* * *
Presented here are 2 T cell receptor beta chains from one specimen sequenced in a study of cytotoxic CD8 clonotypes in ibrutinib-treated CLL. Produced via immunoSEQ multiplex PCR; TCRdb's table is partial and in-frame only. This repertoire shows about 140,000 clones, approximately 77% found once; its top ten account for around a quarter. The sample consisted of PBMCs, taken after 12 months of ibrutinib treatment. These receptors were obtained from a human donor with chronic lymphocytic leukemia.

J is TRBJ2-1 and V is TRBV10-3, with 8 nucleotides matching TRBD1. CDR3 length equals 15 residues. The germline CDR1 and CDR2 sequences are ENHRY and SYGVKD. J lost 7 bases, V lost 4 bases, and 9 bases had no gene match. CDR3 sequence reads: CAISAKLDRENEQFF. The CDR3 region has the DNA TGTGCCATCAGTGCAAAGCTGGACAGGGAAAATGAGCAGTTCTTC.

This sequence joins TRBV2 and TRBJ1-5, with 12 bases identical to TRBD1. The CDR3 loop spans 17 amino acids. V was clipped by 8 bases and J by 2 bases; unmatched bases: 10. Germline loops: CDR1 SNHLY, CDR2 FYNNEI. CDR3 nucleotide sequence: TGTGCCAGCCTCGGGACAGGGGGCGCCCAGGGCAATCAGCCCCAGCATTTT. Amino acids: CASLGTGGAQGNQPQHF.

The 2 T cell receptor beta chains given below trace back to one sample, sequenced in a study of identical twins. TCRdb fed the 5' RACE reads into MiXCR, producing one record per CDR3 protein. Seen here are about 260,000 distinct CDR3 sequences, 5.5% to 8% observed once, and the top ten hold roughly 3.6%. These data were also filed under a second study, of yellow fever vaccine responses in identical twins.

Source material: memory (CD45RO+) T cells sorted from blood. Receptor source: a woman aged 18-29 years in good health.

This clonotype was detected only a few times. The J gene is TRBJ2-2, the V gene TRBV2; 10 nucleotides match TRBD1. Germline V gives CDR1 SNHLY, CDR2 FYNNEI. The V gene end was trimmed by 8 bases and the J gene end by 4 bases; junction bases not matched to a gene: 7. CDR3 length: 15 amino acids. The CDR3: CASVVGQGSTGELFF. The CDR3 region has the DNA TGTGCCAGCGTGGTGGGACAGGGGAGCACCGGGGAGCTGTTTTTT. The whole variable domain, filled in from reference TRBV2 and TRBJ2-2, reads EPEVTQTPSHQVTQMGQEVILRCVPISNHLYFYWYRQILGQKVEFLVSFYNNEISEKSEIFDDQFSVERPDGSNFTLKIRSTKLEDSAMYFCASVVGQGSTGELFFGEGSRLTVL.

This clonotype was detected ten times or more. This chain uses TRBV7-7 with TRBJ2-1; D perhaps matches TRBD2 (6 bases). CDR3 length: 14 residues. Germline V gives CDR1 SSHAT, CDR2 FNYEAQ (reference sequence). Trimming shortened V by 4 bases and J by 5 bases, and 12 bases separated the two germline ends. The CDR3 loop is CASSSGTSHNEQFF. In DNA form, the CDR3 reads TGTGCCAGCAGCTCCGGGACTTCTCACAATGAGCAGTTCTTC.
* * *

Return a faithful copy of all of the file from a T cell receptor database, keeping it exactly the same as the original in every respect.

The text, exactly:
Presented here are 2 T cell receptor beta chains from one specimen sequenced in a study of cytotoxic CD8 clonotypes in ibrutinib-treated CLL. Produced via immunoSEQ multiplex PCR; TCRdb's table is partial and in-frame only. This repertoire shows about 140,000 clones, approximately 77% found once; its top ten account for around a quarter. The sample consisted of PBMCs, taken after 12 months of ibrutinib treatment. These receptors were obtained from a human donor with chronic lymphocytic leukemia.

J is TRBJ2-1 and V is TRBV10-3, with 8 nucleotides matching TRBD1. CDR3 length equals 15 residues. The germline CDR1 and CDR2 sequences are ENHRY and SYGVKD. J lost 7 bases, V lost 4 bases, and 9 bases had no gene match. CDR3 sequence reads: CAISAKLDRENEQFF. The CDR3 region has the DNA TGTGCCATCAGTGCAAAGCTGGACAGGGAAAATGAGCAGTTCTTC.

This sequence joins TRBV2 and TRBJ1-5, with 12 bases identical to TRBD1. The CDR3 loop spans 17 amino acids. V was clipped by 8 bases and J by 2 bases; unmatched bases: 10. Germline loops: CDR1 SNHLY, CDR2 FYNNEI. CDR3 nucleotide sequence: TGTGCCAGCCTCGGGACAGGGGGCGCCCAGGGCAATCAGCCCCAGCATTTT. Amino acids: CASLGTGGAQGNQPQHF.

The 2 T cell receptor beta chains given below trace back to one sample, sequenced in a study of identical twins. TCRdb fed the 5' RACE reads into MiXCR, producing one record per CDR3 protein. Seen here are about 260,000 distinct CDR3 sequences, 5.5% to 8% observed once, and the top ten hold roughly 3.6%. These data were also filed under a second study, of yellow fever vaccine responses in identical twins.

Source material: memory (CD45RO+) T cells sorted from blood. Receptor source: a woman aged 18-29 years in good health.

This clonotype was detected only a few times. The J gene is TRBJ2-2, the V gene TRBV2; 10 nucleotides match TRBD1. Germline V gives CDR1 SNHLY, CDR2 FYNNEI. The V gene end was trimmed by 8 bases and the J gene end by 4 bases; junction bases not matched to a gene: 7. CDR3 length: 15 amino acids. The CDR3: CASVVGQGSTGELFF. The CDR3 region has the DNA TGTGCCAGCGTGGTGGGACAGGGGAGCACCGGGGAGCTGTTTTTT. The whole variable domain, filled in from reference TRBV2 and TRBJ2-2, reads EPEVTQTPSHQVTQMGQEVILRCVPISNHLYFYWYRQILGQKVEFLVSFYNNEISEKSEIFDDQFSVERPDGSNFTLKIRSTKLEDSAMYFCASVVGQGSTGELFFGEGSRLTVL.

This clonotype was detected ten times or more. This chain uses TRBV7-7 with TRBJ2-1; D perhaps matches TRBD2 (6 bases). CDR3 length: 14 residues. Germline V gives CDR1 SSHAT, CDR2 FNYEAQ (reference sequence). Trimming shortened V by 4 bases and J by 5 bases, and 12 bases separated the two germline ends. The CDR3 loop is CASSSGTSHNEQFF. In DNA form, the CDR3 reads TGTGCCAGCAGCTCCGGGACTTCTCACAATGAGCAGTTCTTC.